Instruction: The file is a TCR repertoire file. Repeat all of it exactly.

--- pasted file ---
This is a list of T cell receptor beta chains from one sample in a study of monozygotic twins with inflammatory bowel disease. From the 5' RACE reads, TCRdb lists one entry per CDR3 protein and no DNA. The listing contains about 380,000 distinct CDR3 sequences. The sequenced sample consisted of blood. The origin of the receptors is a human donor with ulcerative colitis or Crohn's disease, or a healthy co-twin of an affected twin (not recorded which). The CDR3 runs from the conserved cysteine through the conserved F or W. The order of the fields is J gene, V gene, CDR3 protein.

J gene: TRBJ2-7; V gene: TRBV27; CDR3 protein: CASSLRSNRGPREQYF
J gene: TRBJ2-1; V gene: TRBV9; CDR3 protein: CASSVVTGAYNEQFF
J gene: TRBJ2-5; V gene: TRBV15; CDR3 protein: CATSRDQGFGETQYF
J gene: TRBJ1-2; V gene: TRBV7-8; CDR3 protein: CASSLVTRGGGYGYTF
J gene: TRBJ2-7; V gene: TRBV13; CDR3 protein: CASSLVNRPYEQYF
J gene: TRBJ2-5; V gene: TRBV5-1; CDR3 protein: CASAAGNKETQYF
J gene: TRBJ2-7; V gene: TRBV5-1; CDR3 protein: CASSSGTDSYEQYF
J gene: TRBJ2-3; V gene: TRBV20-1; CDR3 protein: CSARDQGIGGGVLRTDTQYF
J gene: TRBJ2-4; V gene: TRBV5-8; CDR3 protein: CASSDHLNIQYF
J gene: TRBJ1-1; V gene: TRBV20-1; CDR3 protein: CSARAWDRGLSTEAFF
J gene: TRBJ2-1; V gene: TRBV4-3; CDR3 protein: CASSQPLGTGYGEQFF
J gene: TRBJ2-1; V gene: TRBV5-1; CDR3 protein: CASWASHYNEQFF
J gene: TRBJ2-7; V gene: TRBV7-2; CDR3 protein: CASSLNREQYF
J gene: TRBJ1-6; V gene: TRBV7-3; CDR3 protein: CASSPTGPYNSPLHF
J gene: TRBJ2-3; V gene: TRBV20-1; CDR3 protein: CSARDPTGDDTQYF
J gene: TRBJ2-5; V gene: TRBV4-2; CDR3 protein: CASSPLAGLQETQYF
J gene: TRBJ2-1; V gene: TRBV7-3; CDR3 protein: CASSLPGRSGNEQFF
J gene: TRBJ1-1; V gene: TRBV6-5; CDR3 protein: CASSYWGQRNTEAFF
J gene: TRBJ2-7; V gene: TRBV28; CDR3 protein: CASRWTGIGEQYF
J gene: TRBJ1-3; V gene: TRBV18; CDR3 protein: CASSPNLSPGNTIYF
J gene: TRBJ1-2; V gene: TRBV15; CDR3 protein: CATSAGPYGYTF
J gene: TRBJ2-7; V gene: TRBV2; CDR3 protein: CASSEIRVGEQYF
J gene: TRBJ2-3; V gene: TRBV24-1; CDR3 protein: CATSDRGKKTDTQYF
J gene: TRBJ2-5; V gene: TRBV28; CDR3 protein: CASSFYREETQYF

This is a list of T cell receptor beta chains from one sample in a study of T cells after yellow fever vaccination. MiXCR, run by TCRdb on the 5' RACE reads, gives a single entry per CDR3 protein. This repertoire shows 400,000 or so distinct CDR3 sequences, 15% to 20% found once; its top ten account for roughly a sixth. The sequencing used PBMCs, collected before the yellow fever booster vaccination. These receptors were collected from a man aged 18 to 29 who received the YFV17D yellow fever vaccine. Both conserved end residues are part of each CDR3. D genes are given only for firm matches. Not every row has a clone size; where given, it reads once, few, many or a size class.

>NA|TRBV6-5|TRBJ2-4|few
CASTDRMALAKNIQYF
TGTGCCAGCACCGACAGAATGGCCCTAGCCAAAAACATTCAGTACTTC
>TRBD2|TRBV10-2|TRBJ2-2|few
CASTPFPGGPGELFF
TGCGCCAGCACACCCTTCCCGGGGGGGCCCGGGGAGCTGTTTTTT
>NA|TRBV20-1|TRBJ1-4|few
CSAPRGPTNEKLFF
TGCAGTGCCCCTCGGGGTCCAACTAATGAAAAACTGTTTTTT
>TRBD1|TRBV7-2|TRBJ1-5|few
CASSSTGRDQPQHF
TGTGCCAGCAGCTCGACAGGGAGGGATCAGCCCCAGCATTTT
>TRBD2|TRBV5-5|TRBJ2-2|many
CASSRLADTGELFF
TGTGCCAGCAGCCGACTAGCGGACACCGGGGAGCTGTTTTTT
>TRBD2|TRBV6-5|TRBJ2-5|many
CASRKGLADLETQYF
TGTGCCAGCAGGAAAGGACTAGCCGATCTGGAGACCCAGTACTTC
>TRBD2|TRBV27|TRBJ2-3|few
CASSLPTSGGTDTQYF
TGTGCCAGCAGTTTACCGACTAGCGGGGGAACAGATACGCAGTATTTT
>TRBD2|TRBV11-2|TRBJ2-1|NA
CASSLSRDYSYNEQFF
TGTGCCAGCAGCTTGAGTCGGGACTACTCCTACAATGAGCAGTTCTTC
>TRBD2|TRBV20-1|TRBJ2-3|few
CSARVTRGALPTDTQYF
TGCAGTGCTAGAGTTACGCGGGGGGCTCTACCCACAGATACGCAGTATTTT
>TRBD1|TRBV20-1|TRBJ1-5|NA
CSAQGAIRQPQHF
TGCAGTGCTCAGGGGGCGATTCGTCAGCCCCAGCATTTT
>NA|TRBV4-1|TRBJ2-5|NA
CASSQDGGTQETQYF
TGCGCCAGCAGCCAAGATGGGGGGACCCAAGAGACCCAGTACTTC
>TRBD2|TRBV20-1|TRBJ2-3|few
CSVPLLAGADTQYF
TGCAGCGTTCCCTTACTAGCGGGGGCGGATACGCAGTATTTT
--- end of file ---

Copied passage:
This is a list of T cell receptor beta chains from one sample in a study of monozygotic twins with inflammatory bowel disease. From the 5' RACE reads, TCRdb lists one entry per CDR3 protein and no DNA. The listing contains about 380,000 distinct CDR3 sequences. The sequenced sample consisted of blood. The origin of the receptors is a human donor with ulcerative colitis or Crohn's disease, or a healthy co-twin of an affected twin (not recorded which). The CDR3 runs from the conserved cysteine through the conserved F or W. The order of the fields is J gene, V gene, CDR3 protein.

J gene: TRBJ2-7; V gene: TRBV27; CDR3 protein: CASSLRSNRGPREQYF
J gene: TRBJ2-1; V gene: TRBV9; CDR3 protein: CASSVVTGAYNEQFF
J gene: TRBJ2-5; V gene: TRBV15; CDR3 protein: CATSRDQGFGETQYF
J gene: TRBJ1-2; V gene: TRBV7-8; CDR3 protein: CASSLVTRGGGYGYTF
J gene: TRBJ2-7; V gene: TRBV13; CDR3 protein: CASSLVNRPYEQYF
J gene: TRBJ2-5; V gene: TRBV5-1; CDR3 protein: CASAAGNKETQYF
J gene: TRBJ2-7; V gene: TRBV5-1; CDR3 protein: CASSSGTDSYEQYF
J gene: TRBJ2-3; V gene: TRBV20-1; CDR3 protein: CSARDQGIGGGVLRTDTQYF
J gene: TRBJ2-4; V gene: TRBV5-8; CDR3 protein: CASSDHLNIQYF
J gene: TRBJ1-1; V gene: TRBV20-1; CDR3 protein: CSARAWDRGLSTEAFF
J gene: TRBJ2-1; V gene: TRBV4-3; CDR3 protein: CASSQPLGTGYGEQFF
J gene: TRBJ2-1; V gene: TRBV5-1; CDR3 protein: CASWASHYNEQFF
J gene: TRBJ2-7; V gene: TRBV7-2; CDR3 protein: CASSLNREQYF
J gene: TRBJ1-6; V gene: TRBV7-3; CDR3 protein: CASSPTGPYNSPLHF
J gene: TRBJ2-3; V gene: TRBV20-1; CDR3 protein: CSARDPTGDDTQYF
J gene: TRBJ2-5; V gene: TRBV4-2; CDR3 protein: CASSPLAGLQETQYF
J gene: TRBJ2-1; V gene: TRBV7-3; CDR3 protein: CASSLPGRSGNEQFF
J gene: TRBJ1-1; V gene: TRBV6-5; CDR3 protein: CASSYWGQRNTEAFF
J gene: TRBJ2-7; V gene: TRBV28; CDR3 protein: CASRWTGIGEQYF
J gene: TRBJ1-3; V gene: TRBV18; CDR3 protein: CASSPNLSPGNTIYF
J gene: TRBJ1-2; V gene: TRBV15; CDR3 protein: CATSAGPYGYTF
J gene: TRBJ2-7; V gene: TRBV2; CDR3 protein: CASSEIRVGEQYF
J gene: TRBJ2-3; V gene: TRBV24-1; CDR3 protein: CATSDRGKKTDTQYF
J gene: TRBJ2-5; V gene: TRBV28; CDR3 protein: CASSFYREETQYF

This is a list of T cell receptor beta chains from one sample in a study of T cells after yellow fever vaccination. MiXCR, run by TCRdb on the 5' RACE reads, gives a single entry per CDR3 protein. This repertoire shows 400,000 or so distinct CDR3 sequences, 15% to 20% found once; its top ten account for roughly a sixth. The sequencing used PBMCs, collected before the yellow fever booster vaccination. These receptors were collected from a man aged 18 to 29 who received the YFV17D yellow fever vaccine. Both conserved end residues are part of each CDR3. D genes are given only for firm matches. Not every row has a clone size; where given, it reads once, few, many or a size class.

>NA|TRBV6-5|TRBJ2-4|few
CASTDRMALAKNIQYF
TGTGCCAGCACCGACAGAATGGCCCTAGCCAAAAACATTCAGTACTTC
>TRBD2|TRBV10-2|TRBJ2-2|few
CASTPFPGGPGELFF
TGCGCCAGCACACCCTTCCCGGGGGGGCCCGGGGAGCTGTTTTTT
>NA|TRBV20-1|TRBJ1-4|few
CSAPRGPTNEKLFF
TGCAGTGCCCCTCGGGGTCCAACTAATGAAAAACTGTTTTTT
>TRBD1|TRBV7-2|TRBJ1-5|few
CASSSTGRDQPQHF
TGTGCCAGCAGCTCGACAGGGAGGGATCAGCCCCAGCATTTT
>TRBD2|TRBV5-5|TRBJ2-2|many
CASSRLADTGELFF
TGTGCCAGCAGCCGACTAGCGGACACCGGGGAGCTGTTTTTT
>TRBD2|TRBV6-5|TRBJ2-5|many
CASRKGLADLETQYF
TGTGCCAGCAGGAAAGGACTAGCCGATCTGGAGACCCAGTACTTC
>TRBD2|TRBV27|TRBJ2-3|few
CASSLPTSGGTDTQYF
TGTGCCAGCAGTTTACCGACTAGCGGGGGAACAGATACGCAGTATTTT
>TRBD2|TRBV11-2|TRBJ2-1|NA
CASSLSRDYSYNEQFF
TGTGCCAGCAGCTTGAGTCGGGACTACTCCTACAATGAGCAGTTCTTC
>TRBD2|TRBV20-1|TRBJ2-3|few
CSARVTRGALPTDTQYF
TGCAGTGCTAGAGTTACGCGGGGGGCTCTACCCACAGATACGCAGTATTTT
>TRBD1|TRBV20-1|TRBJ1-5|NA
CSAQGAIRQPQHF
TGCAGTGCTCAGGGGGCGATTCGTCAGCCCCAGCATTTT
>NA|TRBV4-1|TRBJ2-5|NA
CASSQDGGTQETQYF
TGCGCCAGCAGCCAAGATGGGGGGACCCAAGAGACCCAGTACTTC
>TRBD2|TRBV20-1|TRBJ2-3|few
CSVPLLAGADTQYF
TGCAGCGTTCCCTTACTAGCGGGGGCGGATACGCAGTATTTT